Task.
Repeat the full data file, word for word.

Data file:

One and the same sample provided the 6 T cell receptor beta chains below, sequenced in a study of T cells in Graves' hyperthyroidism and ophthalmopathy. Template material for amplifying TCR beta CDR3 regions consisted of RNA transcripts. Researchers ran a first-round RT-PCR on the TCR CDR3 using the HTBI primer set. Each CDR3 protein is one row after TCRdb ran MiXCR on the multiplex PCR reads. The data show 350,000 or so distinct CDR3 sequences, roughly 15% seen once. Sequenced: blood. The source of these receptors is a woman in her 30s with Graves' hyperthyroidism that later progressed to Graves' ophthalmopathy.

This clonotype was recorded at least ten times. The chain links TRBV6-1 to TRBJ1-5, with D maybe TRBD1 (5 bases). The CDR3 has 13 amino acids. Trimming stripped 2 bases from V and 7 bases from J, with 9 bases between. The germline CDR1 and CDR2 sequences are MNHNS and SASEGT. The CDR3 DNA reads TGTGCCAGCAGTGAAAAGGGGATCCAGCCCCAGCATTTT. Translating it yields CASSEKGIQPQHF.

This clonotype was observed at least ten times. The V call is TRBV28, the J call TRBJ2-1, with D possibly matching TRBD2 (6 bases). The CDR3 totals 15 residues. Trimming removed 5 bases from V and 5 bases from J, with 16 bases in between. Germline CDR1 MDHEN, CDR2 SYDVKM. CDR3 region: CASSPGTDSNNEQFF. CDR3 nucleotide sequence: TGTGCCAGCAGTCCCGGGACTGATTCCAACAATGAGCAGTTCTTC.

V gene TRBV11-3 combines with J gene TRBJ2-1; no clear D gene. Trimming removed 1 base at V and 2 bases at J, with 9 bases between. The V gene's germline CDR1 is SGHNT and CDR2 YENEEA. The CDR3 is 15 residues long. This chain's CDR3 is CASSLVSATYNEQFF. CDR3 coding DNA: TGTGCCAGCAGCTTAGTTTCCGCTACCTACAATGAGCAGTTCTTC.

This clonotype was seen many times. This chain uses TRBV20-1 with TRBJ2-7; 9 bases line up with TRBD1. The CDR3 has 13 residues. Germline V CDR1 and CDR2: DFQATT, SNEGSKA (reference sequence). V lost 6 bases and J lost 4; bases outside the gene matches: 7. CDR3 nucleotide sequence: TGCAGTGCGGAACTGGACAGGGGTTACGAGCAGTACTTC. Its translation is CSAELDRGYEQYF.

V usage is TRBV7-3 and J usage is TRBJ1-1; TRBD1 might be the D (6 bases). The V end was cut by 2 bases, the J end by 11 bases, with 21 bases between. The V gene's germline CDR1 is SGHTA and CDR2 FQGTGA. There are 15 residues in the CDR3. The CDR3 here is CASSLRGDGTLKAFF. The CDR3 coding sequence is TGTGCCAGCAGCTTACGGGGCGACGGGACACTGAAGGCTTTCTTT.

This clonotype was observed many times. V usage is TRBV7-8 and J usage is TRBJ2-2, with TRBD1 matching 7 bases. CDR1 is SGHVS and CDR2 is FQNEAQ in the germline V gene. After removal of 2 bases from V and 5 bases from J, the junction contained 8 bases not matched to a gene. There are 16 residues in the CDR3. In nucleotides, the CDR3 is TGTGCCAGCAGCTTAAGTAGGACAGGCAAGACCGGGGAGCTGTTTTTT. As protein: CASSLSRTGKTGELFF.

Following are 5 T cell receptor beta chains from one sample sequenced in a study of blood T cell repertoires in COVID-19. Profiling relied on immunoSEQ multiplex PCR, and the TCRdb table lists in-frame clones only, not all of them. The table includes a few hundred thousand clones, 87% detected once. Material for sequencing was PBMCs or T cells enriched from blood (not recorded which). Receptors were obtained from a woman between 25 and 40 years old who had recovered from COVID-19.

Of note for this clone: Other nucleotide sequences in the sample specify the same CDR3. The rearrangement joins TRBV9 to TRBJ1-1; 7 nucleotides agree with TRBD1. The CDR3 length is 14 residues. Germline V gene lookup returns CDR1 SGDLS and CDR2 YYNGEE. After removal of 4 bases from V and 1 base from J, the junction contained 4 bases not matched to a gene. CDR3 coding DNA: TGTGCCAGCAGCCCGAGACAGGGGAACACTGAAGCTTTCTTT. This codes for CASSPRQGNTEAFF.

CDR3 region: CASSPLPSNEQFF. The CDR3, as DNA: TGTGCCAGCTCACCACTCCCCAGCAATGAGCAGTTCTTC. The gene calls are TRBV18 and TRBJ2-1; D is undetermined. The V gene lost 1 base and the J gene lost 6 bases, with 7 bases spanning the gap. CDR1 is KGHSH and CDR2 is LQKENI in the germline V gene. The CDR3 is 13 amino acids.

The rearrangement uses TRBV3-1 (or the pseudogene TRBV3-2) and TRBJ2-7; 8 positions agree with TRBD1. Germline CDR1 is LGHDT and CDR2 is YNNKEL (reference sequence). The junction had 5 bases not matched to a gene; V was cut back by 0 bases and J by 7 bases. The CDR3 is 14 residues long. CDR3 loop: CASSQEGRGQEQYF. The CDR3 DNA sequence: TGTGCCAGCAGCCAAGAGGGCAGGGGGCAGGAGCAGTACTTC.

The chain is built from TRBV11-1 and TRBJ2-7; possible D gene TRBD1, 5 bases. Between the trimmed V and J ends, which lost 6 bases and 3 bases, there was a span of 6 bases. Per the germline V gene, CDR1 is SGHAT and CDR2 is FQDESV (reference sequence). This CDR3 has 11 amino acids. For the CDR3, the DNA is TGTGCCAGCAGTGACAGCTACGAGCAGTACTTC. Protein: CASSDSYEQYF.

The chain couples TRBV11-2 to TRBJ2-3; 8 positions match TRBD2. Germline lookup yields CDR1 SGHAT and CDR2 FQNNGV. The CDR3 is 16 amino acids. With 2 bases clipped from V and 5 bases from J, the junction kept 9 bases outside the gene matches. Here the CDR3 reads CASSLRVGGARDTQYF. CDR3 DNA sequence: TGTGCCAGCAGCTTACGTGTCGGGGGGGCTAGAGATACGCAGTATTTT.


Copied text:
One and the same sample provided the 6 T cell receptor beta chains below, sequenced in a study of T cells in Graves' hyperthyroidism and ophthalmopathy. Template material for amplifying TCR beta CDR3 regions consisted of RNA transcripts. Researchers ran a first-round RT-PCR on the TCR CDR3 using the HTBI primer set. Each CDR3 protein is one row after TCRdb ran MiXCR on the multiplex PCR reads. The data show 350,000 or so distinct CDR3 sequences, roughly 15% seen once. Sequenced: blood. The source of these receptors is a woman in her 30s with Graves' hyperthyroidism that later progressed to Graves' ophthalmopathy.

This clonotype was recorded at least ten times. The chain links TRBV6-1 to TRBJ1-5, with D maybe TRBD1 (5 bases). The CDR3 has 13 amino acids. Trimming stripped 2 bases from V and 7 bases from J, with 9 bases between. The germline CDR1 and CDR2 sequences are MNHNS and SASEGT. The CDR3 DNA reads TGTGCCAGCAGTGAAAAGGGGATCCAGCCCCAGCATTTT. Translating it yields CASSEKGIQPQHF.

This clonotype was observed at least ten times. The V call is TRBV28, the J call TRBJ2-1, with D possibly matching TRBD2 (6 bases). The CDR3 totals 15 residues. Trimming removed 5 bases from V and 5 bases from J, with 16 bases in between. Germline CDR1 MDHEN, CDR2 SYDVKM. CDR3 region: CASSPGTDSNNEQFF. CDR3 nucleotide sequence: TGTGCCAGCAGTCCCGGGACTGATTCCAACAATGAGCAGTTCTTC.

V gene TRBV11-3 combines with J gene TRBJ2-1; no clear D gene. Trimming removed 1 base at V and 2 bases at J, with 9 bases between. The V gene's germline CDR1 is SGHNT and CDR2 YENEEA. The CDR3 is 15 residues long. This chain's CDR3 is CASSLVSATYNEQFF. CDR3 coding DNA: TGTGCCAGCAGCTTAGTTTCCGCTACCTACAATGAGCAGTTCTTC.

This clonotype was seen many times. This chain uses TRBV20-1 with TRBJ2-7; 9 bases line up with TRBD1. The CDR3 has 13 residues. Germline V CDR1 and CDR2: DFQATT, SNEGSKA (reference sequence). V lost 6 bases and J lost 4; bases outside the gene matches: 7. CDR3 nucleotide sequence: TGCAGTGCGGAACTGGACAGGGGTTACGAGCAGTACTTC. Its translation is CSAELDRGYEQYF.

V usage is TRBV7-3 and J usage is TRBJ1-1; TRBD1 might be the D (6 bases). The V end was cut by 2 bases, the J end by 11 bases, with 21 bases between. The V gene's germline CDR1 is SGHTA and CDR2 FQGTGA. There are 15 residues in the CDR3. The CDR3 here is CASSLRGDGTLKAFF. The CDR3 coding sequence is TGTGCCAGCAGCTTACGGGGCGACGGGACACTGAAGGCTTTCTTT.

This clonotype was observed many times. V usage is TRBV7-8 and J usage is TRBJ2-2, with TRBD1 matching 7 bases. CDR1 is SGHVS and CDR2 is FQNEAQ in the germline V gene. After removal of 2 bases from V and 5 bases from J, the junction contained 8 bases not matched to a gene. There are 16 residues in the CDR3. In nucleotides, the CDR3 is TGTGCCAGCAGCTTAAGTAGGACAGGCAAGACCGGGGAGCTGTTTTTT. As protein: CASSLSRTGKTGELFF.

Following are 5 T cell receptor beta chains from one sample sequenced in a study of blood T cell repertoires in COVID-19. Profiling relied on immunoSEQ multiplex PCR, and the TCRdb table lists in-frame clones only, not all of them. The table includes a few hundred thousand clones, 87% detected once. Material for sequencing was PBMCs or T cells enriched from blood (not recorded which). Receptors were obtained from a woman between 25 and 40 years old who had recovered from COVID-19.

Of note for this clone: Other nucleotide sequences in the sample specify the same CDR3. The rearrangement joins TRBV9 to TRBJ1-1; 7 nucleotides agree with TRBD1. The CDR3 length is 14 residues. Germline V gene lookup returns CDR1 SGDLS and CDR2 YYNGEE. After removal of 4 bases from V and 1 base from J, the junction contained 4 bases not matched to a gene. CDR3 coding DNA: TGTGCCAGCAGCCCGAGACAGGGGAACACTGAAGCTTTCTTT. This codes for CASSPRQGNTEAFF.

CDR3 region: CASSPLPSNEQFF. The CDR3, as DNA: TGTGCCAGCTCACCACTCCCCAGCAATGAGCAGTTCTTC. The gene calls are TRBV18 and TRBJ2-1; D is undetermined. The V gene lost 1 base and the J gene lost 6 bases, with 7 bases spanning the gap. CDR1 is KGHSH and CDR2 is LQKENI in the germline V gene. The CDR3 is 13 amino acids.

The rearrangement uses TRBV3-1 (or the pseudogene TRBV3-2) and TRBJ2-7; 8 positions agree with TRBD1. Germline CDR1 is LGHDT and CDR2 is YNNKEL (reference sequence). The junction had 5 bases not matched to a gene; V was cut back by 0 bases and J by 7 bases. The CDR3 is 14 residues long. CDR3 loop: CASSQEGRGQEQYF. The CDR3 DNA sequence: TGTGCCAGCAGCCAAGAGGGCAGGGGGCAGGAGCAGTACTTC.

The chain is built from TRBV11-1 and TRBJ2-7; possible D gene TRBD1, 5 bases. Between the trimmed V and J ends, which lost 6 bases and 3 bases, there was a span of 6 bases. Per the germline V gene, CDR1 is SGHAT and CDR2 is FQDESV (reference sequence). This CDR3 has 11 amino acids. For the CDR3, the DNA is TGTGCCAGCAGTGACAGCTACGAGCAGTACTTC. Protein: CASSDSYEQYF.

The chain couples TRBV11-2 to TRBJ2-3; 8 positions match TRBD2. Germline lookup yields CDR1 SGHAT and CDR2 FQNNGV. The CDR3 is 16 amino acids. With 2 bases clipped from V and 5 bases from J, the junction kept 9 bases outside the gene matches. Here the CDR3 reads CASSLRVGGARDTQYF. CDR3 DNA sequence: TGTGCCAGCAGCTTACGTGTCGGGGGGGCTAGAGATACGCAGTATTTT.